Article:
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How can real-time business strategy work in the Twitter age?

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Social media networks including Twitter and Facebook can be used as a valuable tool for businesses to connect with customers, but in the same breath, it can also be used to destroy a firm's reputation with immediate effect.

However, with the rapid access to information that the Internet now offers, can businesses use this to their advantage? This kind of so-called "real-time" marketing not only has to keep up with the social landscape, but produce quality content if it is going to be effective.

If a valuable message reaches the right consumers, then this in turn may engage them enough to prompt sharing or discussion. This can then spread virally, which will reach more potential customers than a standard press release -- and may end up in the laps of the consumer market you're aiming for.

Social networks, including Twitter and Facebook, allow this to happen. But how? The Washington Post writes that creating original content, including articles and videos, often yield high results -- if you think about how viral T-Mobile's Royal Wedding became, this seems to ring true. In addition, creating newsfeeds that include brand-representative, up-to-date information can be effective.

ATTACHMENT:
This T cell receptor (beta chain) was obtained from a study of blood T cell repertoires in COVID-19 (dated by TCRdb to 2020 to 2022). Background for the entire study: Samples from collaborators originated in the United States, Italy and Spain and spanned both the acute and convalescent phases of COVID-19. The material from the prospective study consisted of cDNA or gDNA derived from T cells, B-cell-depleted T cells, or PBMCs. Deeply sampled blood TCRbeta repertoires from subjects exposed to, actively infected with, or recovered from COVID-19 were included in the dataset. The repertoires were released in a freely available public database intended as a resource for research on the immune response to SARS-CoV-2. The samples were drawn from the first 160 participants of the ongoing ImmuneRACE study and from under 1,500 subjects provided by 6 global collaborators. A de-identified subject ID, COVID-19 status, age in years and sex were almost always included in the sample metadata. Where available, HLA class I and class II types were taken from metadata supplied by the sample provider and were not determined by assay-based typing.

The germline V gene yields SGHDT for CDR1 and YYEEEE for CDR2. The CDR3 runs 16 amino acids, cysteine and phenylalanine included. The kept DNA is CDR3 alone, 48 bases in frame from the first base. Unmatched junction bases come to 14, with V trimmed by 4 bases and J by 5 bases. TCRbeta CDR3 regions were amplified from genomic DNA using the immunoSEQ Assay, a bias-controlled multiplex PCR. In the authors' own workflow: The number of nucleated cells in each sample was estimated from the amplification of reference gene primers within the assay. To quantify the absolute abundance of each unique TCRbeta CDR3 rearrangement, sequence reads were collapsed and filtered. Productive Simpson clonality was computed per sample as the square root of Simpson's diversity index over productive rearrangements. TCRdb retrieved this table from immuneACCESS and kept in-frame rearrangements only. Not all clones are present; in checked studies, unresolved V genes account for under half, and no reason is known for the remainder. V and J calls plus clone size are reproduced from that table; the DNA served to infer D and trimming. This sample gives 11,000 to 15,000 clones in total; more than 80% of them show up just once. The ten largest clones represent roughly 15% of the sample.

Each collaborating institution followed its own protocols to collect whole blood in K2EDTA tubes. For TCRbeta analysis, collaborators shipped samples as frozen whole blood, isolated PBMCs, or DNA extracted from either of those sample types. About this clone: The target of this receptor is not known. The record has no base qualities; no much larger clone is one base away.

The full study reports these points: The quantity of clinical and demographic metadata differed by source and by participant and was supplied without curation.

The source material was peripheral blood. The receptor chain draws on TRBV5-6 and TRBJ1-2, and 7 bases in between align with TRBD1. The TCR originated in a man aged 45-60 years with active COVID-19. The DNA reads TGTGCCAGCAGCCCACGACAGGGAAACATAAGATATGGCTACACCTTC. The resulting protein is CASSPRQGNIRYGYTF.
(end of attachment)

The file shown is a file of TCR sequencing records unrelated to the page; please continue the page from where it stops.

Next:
If you are going to try and develop an audience in real-time, you must also have the tools behind it, including analytics and a strong staff base that are on-hand to monitor the web and be available for customer queries.

This kind of social environment is a new phenomenon, and businesses are still feeling their way around how best to participate and control it. However, remaining professional is of course key -- unless you want to end up like these firms.

Via: Washington Post

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— By on March 22, 2013, 2:22 AM PST

Charlie Osborne

Contributing Editor

Charlie Osborne is a freelance journalist and photographer based in London. In addition to SmartPlanet, she also writes for business technology website ZDNet and consumer technology site CNET. She holds a degree in medical anthropology from the University of Kent. Follow her on Twitter. Disclosure